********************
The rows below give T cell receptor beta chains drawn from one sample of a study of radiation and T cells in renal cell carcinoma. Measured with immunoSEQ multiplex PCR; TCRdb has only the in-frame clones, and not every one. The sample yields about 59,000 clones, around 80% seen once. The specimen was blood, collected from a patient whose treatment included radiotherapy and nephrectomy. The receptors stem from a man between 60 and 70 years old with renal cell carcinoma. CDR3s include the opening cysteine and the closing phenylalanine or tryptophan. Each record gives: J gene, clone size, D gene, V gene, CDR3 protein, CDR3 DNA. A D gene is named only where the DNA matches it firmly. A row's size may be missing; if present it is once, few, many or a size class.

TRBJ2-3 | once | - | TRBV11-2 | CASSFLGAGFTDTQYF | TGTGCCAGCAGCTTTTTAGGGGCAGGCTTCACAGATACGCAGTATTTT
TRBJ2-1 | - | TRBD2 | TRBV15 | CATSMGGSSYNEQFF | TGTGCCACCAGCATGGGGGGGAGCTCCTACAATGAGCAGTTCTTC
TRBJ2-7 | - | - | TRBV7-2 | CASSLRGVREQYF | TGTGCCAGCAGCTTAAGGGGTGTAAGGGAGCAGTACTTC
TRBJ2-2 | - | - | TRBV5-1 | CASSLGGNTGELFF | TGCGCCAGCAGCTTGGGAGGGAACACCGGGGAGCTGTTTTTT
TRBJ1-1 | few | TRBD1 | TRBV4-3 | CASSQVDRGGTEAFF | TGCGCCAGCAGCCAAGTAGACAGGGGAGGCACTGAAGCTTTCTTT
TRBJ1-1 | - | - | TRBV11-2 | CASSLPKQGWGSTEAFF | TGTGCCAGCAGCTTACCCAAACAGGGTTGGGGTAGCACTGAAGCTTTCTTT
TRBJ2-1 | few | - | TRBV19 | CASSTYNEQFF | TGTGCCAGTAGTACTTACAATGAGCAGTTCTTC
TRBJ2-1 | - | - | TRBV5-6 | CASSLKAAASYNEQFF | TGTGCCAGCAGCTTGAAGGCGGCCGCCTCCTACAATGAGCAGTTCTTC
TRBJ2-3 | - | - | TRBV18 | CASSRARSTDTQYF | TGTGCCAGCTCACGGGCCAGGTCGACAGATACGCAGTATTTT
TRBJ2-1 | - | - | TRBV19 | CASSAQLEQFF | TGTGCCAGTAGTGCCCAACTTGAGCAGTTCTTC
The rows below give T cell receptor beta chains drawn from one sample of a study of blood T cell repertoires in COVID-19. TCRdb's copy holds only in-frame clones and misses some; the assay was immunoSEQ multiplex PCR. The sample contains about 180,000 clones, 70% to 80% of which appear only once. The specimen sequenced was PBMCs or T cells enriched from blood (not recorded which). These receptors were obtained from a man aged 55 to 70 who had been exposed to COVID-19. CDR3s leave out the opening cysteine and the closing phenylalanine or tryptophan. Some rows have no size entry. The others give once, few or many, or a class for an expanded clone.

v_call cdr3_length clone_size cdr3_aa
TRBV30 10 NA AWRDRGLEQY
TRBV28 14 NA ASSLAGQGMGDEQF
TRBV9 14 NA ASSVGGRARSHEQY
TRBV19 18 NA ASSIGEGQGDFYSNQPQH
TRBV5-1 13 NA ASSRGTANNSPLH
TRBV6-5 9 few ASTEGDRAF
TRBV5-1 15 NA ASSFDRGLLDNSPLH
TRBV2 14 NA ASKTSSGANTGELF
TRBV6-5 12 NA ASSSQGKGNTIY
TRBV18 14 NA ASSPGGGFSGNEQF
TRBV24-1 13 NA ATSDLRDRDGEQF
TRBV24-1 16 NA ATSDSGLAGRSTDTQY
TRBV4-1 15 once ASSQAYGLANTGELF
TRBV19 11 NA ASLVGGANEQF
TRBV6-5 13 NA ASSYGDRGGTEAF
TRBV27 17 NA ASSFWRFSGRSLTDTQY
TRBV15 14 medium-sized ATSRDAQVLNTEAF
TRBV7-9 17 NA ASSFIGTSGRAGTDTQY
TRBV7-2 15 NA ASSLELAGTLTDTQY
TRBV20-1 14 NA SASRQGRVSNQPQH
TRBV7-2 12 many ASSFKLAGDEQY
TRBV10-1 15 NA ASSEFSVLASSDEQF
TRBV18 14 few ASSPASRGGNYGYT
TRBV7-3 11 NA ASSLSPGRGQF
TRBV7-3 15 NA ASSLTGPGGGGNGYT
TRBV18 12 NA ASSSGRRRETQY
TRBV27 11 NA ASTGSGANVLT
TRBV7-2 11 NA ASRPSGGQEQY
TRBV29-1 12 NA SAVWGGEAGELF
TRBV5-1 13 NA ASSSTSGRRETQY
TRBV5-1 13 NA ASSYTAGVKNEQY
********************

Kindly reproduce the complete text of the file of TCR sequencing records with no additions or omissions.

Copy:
The rows below give T cell receptor beta chains drawn from one sample of a study of radiation and T cells in renal cell carcinoma. Measured with immunoSEQ multiplex PCR; TCRdb has only the in-frame clones, and not every one. The sample yields about 59,000 clones, around 80% seen once. The specimen was blood, collected from a patient whose treatment included radiotherapy and nephrectomy. The receptors stem from a man between 60 and 70 years old with renal cell carcinoma. CDR3s include the opening cysteine and the closing phenylalanine or tryptophan. Each record gives: J gene, clone size, D gene, V gene, CDR3 protein, CDR3 DNA. A D gene is named only where the DNA matches it firmly. A row's size may be missing; if present it is once, few, many or a size class.

TRBJ2-3 | once | - | TRBV11-2 | CASSFLGAGFTDTQYF | TGTGCCAGCAGCTTTTTAGGGGCAGGCTTCACAGATACGCAGTATTTT
TRBJ2-1 | - | TRBD2 | TRBV15 | CATSMGGSSYNEQFF | TGTGCCACCAGCATGGGGGGGAGCTCCTACAATGAGCAGTTCTTC
TRBJ2-7 | - | - | TRBV7-2 | CASSLRGVREQYF | TGTGCCAGCAGCTTAAGGGGTGTAAGGGAGCAGTACTTC
TRBJ2-2 | - | - | TRBV5-1 | CASSLGGNTGELFF | TGCGCCAGCAGCTTGGGAGGGAACACCGGGGAGCTGTTTTTT
TRBJ1-1 | few | TRBD1 | TRBV4-3 | CASSQVDRGGTEAFF | TGCGCCAGCAGCCAAGTAGACAGGGGAGGCACTGAAGCTTTCTTT
TRBJ1-1 | - | - | TRBV11-2 | CASSLPKQGWGSTEAFF | TGTGCCAGCAGCTTACCCAAACAGGGTTGGGGTAGCACTGAAGCTTTCTTT
TRBJ2-1 | few | - | TRBV19 | CASSTYNEQFF | TGTGCCAGTAGTACTTACAATGAGCAGTTCTTC
TRBJ2-1 | - | - | TRBV5-6 | CASSLKAAASYNEQFF | TGTGCCAGCAGCTTGAAGGCGGCCGCCTCCTACAATGAGCAGTTCTTC
TRBJ2-3 | - | - | TRBV18 | CASSRARSTDTQYF | TGTGCCAGCTCACGGGCCAGGTCGACAGATACGCAGTATTTT
TRBJ2-1 | - | - | TRBV19 | CASSAQLEQFF | TGTGCCAGTAGTGCCCAACTTGAGCAGTTCTTC
The rows below give T cell receptor beta chains drawn from one sample of a study of blood T cell repertoires in COVID-19. TCRdb's copy holds only in-frame clones and misses some; the assay was immunoSEQ multiplex PCR. The sample contains about 180,000 clones, 70% to 80% of which appear only once. The specimen sequenced was PBMCs or T cells enriched from blood (not recorded which). These receptors were obtained from a man aged 55 to 70 who had been exposed to COVID-19. CDR3s leave out the opening cysteine and the closing phenylalanine or tryptophan. Some rows have no size entry. The others give once, few or many, or a class for an expanded clone.

v_call cdr3_length clone_size cdr3_aa
TRBV30 10 NA AWRDRGLEQY
TRBV28 14 NA ASSLAGQGMGDEQF
TRBV9 14 NA ASSVGGRARSHEQY
TRBV19 18 NA ASSIGEGQGDFYSNQPQH
TRBV5-1 13 NA ASSRGTANNSPLH
TRBV6-5 9 few ASTEGDRAF
TRBV5-1 15 NA ASSFDRGLLDNSPLH
TRBV2 14 NA ASKTSSGANTGELF
TRBV6-5 12 NA ASSSQGKGNTIY
TRBV18 14 NA ASSPGGGFSGNEQF
TRBV24-1 13 NA ATSDLRDRDGEQF
TRBV24-1 16 NA ATSDSGLAGRSTDTQY
TRBV4-1 15 once ASSQAYGLANTGELF
TRBV19 11 NA ASLVGGANEQF
TRBV6-5 13 NA ASSYGDRGGTEAF
TRBV27 17 NA ASSFWRFSGRSLTDTQY
TRBV15 14 medium-sized ATSRDAQVLNTEAF
TRBV7-9 17 NA ASSFIGTSGRAGTDTQY
TRBV7-2 15 NA ASSLELAGTLTDTQY
TRBV20-1 14 NA SASRQGRVSNQPQH
TRBV7-2 12 many ASSFKLAGDEQY
TRBV10-1 15 NA ASSEFSVLASSDEQF
TRBV18 14 few ASSPASRGGNYGYT
TRBV7-3 11 NA ASSLSPGRGQF
TRBV7-3 15 NA ASSLTGPGGGGNGYT
TRBV18 12 NA ASSSGRRRETQY
TRBV27 11 NA ASTGSGANVLT
TRBV7-2 11 NA ASRPSGGQEQY
TRBV29-1 12 NA SAVWGGEAGELF
TRBV5-1 13 NA ASSSTSGRRETQY
TRBV5-1 13 NA ASSYTAGVKNEQY